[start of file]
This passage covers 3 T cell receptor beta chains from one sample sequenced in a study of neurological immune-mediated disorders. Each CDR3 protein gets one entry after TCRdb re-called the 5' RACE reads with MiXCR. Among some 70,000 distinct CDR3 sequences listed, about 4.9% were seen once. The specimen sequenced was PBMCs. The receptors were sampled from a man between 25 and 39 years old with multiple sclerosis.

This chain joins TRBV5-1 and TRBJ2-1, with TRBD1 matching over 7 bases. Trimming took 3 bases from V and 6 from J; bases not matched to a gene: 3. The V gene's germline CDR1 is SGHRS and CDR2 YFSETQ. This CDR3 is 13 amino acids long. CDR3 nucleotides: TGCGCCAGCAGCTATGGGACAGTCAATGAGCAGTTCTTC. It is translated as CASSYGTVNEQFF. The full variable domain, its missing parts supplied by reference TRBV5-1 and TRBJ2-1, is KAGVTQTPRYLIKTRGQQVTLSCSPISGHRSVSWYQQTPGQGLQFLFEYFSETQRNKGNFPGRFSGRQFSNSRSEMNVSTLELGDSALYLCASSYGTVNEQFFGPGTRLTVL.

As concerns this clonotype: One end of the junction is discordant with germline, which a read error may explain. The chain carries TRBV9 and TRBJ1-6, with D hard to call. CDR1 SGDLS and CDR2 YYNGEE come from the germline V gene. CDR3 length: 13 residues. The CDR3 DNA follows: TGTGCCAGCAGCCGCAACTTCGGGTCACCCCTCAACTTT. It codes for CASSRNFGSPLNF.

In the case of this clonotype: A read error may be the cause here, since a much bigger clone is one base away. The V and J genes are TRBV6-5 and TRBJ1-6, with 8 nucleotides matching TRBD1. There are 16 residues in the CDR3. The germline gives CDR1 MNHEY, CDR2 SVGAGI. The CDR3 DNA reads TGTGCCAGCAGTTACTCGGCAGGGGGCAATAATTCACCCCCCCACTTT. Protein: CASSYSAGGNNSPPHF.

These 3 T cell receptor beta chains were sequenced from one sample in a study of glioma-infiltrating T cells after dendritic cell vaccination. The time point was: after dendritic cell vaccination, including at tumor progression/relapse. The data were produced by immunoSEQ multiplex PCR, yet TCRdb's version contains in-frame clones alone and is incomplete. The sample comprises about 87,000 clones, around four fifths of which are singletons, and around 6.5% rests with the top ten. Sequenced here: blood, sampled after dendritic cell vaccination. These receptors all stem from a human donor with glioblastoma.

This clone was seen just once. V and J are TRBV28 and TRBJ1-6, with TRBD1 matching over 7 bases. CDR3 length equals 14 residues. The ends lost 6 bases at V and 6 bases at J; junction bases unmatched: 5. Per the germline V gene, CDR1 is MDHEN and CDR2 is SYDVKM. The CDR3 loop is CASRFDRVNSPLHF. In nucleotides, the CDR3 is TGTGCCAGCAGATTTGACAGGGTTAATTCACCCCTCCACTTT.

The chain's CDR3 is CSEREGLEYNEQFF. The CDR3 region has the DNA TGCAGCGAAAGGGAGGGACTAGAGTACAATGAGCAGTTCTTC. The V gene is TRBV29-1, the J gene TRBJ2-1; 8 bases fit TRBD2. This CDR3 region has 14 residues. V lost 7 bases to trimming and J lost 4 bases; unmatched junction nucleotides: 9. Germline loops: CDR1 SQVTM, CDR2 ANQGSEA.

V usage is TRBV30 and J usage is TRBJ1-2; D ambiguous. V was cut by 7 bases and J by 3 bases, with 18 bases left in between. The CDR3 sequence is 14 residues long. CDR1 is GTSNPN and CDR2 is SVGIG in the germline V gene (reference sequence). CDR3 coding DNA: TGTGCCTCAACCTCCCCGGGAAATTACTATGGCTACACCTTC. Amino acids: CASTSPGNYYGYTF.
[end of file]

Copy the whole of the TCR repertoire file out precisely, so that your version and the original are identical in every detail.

This passage covers 3 T cell receptor beta chains from one sample sequenced in a study of neurological immune-mediated disorders. Each CDR3 protein gets one entry after TCRdb re-called the 5' RACE reads with MiXCR. Among some 70,000 distinct CDR3 sequences listed, about 4.9% were seen once. The specimen sequenced was PBMCs. The receptors were sampled from a man between 25 and 39 years old with multiple sclerosis.

This chain joins TRBV5-1 and TRBJ2-1, with TRBD1 matching over 7 bases. Trimming took 3 bases from V and 6 from J; bases not matched to a gene: 3. The V gene's germline CDR1 is SGHRS and CDR2 YFSETQ. This CDR3 is 13 amino acids long. CDR3 nucleotides: TGCGCCAGCAGCTATGGGACAGTCAATGAGCAGTTCTTC. It is translated as CASSYGTVNEQFF. The full variable domain, its missing parts supplied by reference TRBV5-1 and TRBJ2-1, is KAGVTQTPRYLIKTRGQQVTLSCSPISGHRSVSWYQQTPGQGLQFLFEYFSETQRNKGNFPGRFSGRQFSNSRSEMNVSTLELGDSALYLCASSYGTVNEQFFGPGTRLTVL.

As concerns this clonotype: One end of the junction is discordant with germline, which a read error may explain. The chain carries TRBV9 and TRBJ1-6, with D hard to call. CDR1 SGDLS and CDR2 YYNGEE come from the germline V gene. CDR3 length: 13 residues. The CDR3 DNA follows: TGTGCCAGCAGCCGCAACTTCGGGTCACCCCTCAACTTT. It codes for CASSRNFGSPLNF.

In the case of this clonotype: A read error may be the cause here, since a much bigger clone is one base away. The V and J genes are TRBV6-5 and TRBJ1-6, with 8 nucleotides matching TRBD1. There are 16 residues in the CDR3. The germline gives CDR1 MNHEY, CDR2 SVGAGI. The CDR3 DNA reads TGTGCCAGCAGTTACTCGGCAGGGGGCAATAATTCACCCCCCCACTTT. Protein: CASSYSAGGNNSPPHF.

These 3 T cell receptor beta chains were sequenced from one sample in a study of glioma-infiltrating T cells after dendritic cell vaccination. The time point was: after dendritic cell vaccination, including at tumor progression/relapse. The data were produced by immunoSEQ multiplex PCR, yet TCRdb's version contains in-frame clones alone and is incomplete. The sample comprises about 87,000 clones, around four fifths of which are singletons, and around 6.5% rests with the top ten. Sequenced here: blood, sampled after dendritic cell vaccination. These receptors all stem from a human donor with glioblastoma.

This clone was seen just once. V and J are TRBV28 and TRBJ1-6, with TRBD1 matching over 7 bases. CDR3 length equals 14 residues. The ends lost 6 bases at V and 6 bases at J; junction bases unmatched: 5. Per the germline V gene, CDR1 is MDHEN and CDR2 is SYDVKM. The CDR3 loop is CASRFDRVNSPLHF. In nucleotides, the CDR3 is TGTGCCAGCAGATTTGACAGGGTTAATTCACCCCTCCACTTT.

The chain's CDR3 is CSEREGLEYNEQFF. The CDR3 region has the DNA TGCAGCGAAAGGGAGGGACTAGAGTACAATGAGCAGTTCTTC. The V gene is TRBV29-1, the J gene TRBJ2-1; 8 bases fit TRBD2. This CDR3 region has 14 residues. V lost 7 bases to trimming and J lost 4 bases; unmatched junction nucleotides: 9. Germline loops: CDR1 SQVTM, CDR2 ANQGSEA.

V usage is TRBV30 and J usage is TRBJ1-2; D ambiguous. V was cut by 7 bases and J by 3 bases, with 18 bases left in between. The CDR3 sequence is 14 residues long. CDR1 is GTSNPN and CDR2 is SVGIG in the germline V gene (reference sequence). CDR3 coding DNA: TGTGCCTCAACCTCCCCGGGAAATTACTATGGCTACACCTTC. Amino acids: CASTSPGNYYGYTF.